[Pharmwaste] Panel Seeks Changes in E.P.A. Reviews
dldebiasi at deq.virginia.gov
Thu Dec 4 09:47:21 EST 2008
This has been long overdue....
December 4, 2008
Panel Seeks Changes in E.P.A. Reviews
By CORNELIA DEAN
The Environmental Protection Agency must revise its approach to
assessing environmental health hazards and other risks, because current
practices hinder useful and timely regulation, an expert panel of The
National Research Council says.
The council, the research arm of the National Academy of Sciences, said
the agency should scrap some of the assumptions on which its decisions
have been based and reduce its focus on individual chemicals and other
hazards to consider how they act in combination. It should also accept
that uncertainty was always an issue and seek to provide practical
information to policy makers as quickly as possible.
The report, which the panel produced at the behest of the E.P.A., was
made public Wednesday and is online at www.nas.edu.
Determining whether something is a hazard and, if so, how great and to
whom is a crucial step in devising appropriate environmental
regulations, the panel said, and the field is advancing as testing
systems and other technology advance.
But assessing environmental risks is highly complex and full of
uncertainty, it continued, and at the E.P.A., "the regulatory
risk-assessment process is bogged down," with some assessments taking a
decade or more. For example, the report cited an assessment of
trichloroethylene, a commonly used solvent, that has been under way
since the 1980s and is not expected before 2010.
The environmental agency's conclusions about risk are usually crucial in
establishing regulatory goals. As a result, they are often subject to
intense political or economic pressure. When the Bush administration
proposed changes that it said would streamline risk-assessment
procedures, critics called the proposal an effort to weaken
environmental regulation. In a 2007 report, the academy dismissed the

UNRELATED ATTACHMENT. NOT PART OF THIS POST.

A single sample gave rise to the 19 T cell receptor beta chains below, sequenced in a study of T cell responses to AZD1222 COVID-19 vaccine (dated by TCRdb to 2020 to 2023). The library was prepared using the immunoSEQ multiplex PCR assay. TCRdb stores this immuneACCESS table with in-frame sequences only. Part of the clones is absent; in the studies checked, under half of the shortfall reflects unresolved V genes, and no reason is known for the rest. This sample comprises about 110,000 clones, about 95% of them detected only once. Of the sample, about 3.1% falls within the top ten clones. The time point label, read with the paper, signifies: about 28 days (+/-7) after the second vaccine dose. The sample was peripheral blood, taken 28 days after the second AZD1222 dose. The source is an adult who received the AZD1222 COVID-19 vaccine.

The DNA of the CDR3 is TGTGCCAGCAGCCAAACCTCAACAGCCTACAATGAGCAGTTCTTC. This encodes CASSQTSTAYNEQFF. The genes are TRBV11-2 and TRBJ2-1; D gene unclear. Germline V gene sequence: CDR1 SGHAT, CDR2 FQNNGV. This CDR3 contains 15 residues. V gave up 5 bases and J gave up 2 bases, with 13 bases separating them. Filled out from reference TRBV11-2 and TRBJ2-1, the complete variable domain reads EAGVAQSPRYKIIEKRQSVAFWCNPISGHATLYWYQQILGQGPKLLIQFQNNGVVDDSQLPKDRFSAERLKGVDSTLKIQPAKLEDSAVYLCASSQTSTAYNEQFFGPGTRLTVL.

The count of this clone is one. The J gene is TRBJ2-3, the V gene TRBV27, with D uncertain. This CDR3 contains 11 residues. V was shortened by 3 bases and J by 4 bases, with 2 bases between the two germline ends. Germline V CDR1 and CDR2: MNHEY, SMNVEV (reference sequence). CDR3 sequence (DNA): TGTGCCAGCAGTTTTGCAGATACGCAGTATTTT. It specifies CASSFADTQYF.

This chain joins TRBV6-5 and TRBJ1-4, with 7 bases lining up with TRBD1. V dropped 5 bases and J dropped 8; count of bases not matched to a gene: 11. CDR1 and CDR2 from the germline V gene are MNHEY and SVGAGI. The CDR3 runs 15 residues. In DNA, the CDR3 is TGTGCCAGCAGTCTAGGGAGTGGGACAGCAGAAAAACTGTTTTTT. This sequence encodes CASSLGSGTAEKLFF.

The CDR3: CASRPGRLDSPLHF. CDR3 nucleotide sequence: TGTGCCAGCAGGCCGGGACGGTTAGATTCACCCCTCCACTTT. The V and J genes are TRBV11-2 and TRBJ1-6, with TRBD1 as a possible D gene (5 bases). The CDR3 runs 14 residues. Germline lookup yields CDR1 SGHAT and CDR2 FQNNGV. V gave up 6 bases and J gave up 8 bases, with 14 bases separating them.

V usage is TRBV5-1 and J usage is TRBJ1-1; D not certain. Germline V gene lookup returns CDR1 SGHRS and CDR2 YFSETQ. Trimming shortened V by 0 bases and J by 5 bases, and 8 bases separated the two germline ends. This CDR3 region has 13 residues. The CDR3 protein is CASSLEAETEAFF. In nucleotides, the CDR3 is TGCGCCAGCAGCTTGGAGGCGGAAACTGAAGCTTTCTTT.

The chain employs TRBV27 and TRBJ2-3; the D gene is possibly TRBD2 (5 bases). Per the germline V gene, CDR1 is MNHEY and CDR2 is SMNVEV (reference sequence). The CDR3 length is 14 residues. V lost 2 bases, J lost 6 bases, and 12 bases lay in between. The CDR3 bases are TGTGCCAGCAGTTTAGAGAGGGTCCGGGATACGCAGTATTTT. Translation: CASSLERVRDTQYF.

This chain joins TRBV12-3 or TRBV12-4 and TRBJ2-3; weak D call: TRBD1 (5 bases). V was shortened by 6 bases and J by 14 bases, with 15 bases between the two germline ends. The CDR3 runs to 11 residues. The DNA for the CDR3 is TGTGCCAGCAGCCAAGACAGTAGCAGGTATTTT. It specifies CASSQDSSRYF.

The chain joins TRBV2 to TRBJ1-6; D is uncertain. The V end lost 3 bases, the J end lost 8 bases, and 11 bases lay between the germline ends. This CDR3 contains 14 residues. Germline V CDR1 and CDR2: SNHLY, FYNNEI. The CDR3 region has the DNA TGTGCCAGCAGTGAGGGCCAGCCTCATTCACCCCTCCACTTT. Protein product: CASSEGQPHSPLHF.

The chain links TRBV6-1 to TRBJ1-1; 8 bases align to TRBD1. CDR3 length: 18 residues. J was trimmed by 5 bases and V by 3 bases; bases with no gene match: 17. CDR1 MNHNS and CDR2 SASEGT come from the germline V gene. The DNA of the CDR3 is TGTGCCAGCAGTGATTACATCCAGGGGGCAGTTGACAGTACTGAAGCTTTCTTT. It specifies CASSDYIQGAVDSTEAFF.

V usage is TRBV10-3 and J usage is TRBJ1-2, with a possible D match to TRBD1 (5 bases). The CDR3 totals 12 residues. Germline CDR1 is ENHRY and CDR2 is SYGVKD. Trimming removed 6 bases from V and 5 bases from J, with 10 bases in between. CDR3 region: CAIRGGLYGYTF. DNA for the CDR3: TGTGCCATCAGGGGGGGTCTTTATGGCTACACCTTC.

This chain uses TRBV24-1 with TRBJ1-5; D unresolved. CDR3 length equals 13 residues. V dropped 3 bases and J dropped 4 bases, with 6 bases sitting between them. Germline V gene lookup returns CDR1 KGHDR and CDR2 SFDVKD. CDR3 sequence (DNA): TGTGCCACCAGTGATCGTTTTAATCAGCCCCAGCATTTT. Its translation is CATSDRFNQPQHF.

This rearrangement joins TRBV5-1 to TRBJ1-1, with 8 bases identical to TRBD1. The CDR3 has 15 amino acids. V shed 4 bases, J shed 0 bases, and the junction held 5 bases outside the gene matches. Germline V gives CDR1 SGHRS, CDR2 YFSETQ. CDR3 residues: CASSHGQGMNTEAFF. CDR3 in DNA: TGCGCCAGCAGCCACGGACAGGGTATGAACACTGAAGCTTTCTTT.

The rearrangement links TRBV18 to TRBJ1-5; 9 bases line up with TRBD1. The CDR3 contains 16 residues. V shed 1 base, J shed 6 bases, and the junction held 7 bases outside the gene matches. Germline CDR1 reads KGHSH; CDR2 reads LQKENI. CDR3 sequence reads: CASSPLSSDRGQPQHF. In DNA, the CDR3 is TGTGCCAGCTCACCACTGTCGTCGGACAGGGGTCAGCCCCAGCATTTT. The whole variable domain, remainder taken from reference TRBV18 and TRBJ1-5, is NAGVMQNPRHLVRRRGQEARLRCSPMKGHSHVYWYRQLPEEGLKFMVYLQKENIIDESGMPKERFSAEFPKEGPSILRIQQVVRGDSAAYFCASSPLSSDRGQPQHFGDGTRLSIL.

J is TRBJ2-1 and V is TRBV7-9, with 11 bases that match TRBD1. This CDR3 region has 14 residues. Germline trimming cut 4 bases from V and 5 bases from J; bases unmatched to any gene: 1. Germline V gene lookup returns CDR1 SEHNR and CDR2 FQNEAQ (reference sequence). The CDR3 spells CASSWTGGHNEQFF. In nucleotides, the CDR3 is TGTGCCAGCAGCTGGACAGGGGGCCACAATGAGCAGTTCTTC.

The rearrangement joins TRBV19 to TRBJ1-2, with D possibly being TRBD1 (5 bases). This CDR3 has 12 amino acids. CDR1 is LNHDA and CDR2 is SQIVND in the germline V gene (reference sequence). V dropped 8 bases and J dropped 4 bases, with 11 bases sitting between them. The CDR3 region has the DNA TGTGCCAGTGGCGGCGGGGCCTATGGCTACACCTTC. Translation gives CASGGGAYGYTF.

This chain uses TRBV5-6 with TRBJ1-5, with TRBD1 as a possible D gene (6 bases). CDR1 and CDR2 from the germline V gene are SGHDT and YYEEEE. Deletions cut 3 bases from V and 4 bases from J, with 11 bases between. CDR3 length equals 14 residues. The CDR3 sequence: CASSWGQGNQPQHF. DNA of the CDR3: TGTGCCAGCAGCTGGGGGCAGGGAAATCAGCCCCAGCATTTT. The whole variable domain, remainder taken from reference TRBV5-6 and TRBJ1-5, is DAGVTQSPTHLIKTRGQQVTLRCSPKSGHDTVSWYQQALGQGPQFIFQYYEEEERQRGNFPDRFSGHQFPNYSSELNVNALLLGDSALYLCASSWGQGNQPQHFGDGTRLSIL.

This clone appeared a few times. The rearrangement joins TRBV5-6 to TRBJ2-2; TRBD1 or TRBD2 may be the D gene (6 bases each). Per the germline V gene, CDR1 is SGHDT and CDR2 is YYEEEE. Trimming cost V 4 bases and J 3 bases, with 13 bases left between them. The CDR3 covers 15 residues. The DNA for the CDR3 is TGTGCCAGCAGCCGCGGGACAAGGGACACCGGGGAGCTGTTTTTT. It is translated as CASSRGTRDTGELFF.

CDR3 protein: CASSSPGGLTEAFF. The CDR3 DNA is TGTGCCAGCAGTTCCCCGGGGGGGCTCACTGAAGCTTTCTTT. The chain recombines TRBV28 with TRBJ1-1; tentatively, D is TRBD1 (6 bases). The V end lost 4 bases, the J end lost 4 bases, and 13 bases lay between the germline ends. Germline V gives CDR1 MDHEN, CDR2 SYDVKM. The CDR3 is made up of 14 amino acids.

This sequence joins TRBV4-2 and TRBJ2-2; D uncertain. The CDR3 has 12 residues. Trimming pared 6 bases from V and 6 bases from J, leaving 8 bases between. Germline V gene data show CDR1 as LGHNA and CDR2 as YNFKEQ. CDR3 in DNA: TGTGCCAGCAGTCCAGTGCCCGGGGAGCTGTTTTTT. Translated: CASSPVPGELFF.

proposal as "fundamentally flawed," and it was withdrawn.
Thomas A. Burke, an epidemiologist at the Bloomberg School of Public
Health at Johns Hopkins University, said the new report focused on the
use of "defaults," assumptions that are made about one factor or another
in the face of uncertainty.
"Many of them are founded on good science," he said, "but there are some
hidden assumptions. Right now, when we don't have information on a
pollutant, we treat it as if there's no risk. That's a so-called hidden
Dr. Burke added, "We really need to address these gaps."
Another issue the report cited was the effect of cumulative exposures to
a variety of environmental hazards. Usually these hazards are studied
one by one. But Dr. Burke said, "You have to consider not just the one
compound but you have to ask broadly, because people are exposed to
many, many thousands of substances."
A spokesman for the American Chemical Society said it would have no
comment on the report until members had had time to read it.
Joel Tickner, a professor of environmental health at the University of
Massachusetts at Lowell who studies chemicals in the environment, said
that while he had not seen the report, its focus on speeding
environmental review and consideration of cumulative effects was
"We put a lot of effort into finding more complex ways to characterize
the problems while we don't put nearly as much resources into studying
solutions," Professor Tickner said.
He, too, cited trichloroethylene, saying, "Given that we know
trichloroethylene is a neurotoxin and a carcinogen and that there are
very good alternatives, it makes no sense to put so much resources into
Professor Tickner said that by focusing on safer alternatives for
processes like degreasing, industries in Massachusetts had reduced their
use of the compound by 90 percent.
"But as long as we are uncertain, we assume there is no problem," he
said. "That provides almost an incentive to having scientific
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Deborah L. DeBiasi
Email: dldebiasi at deq.virginia.gov
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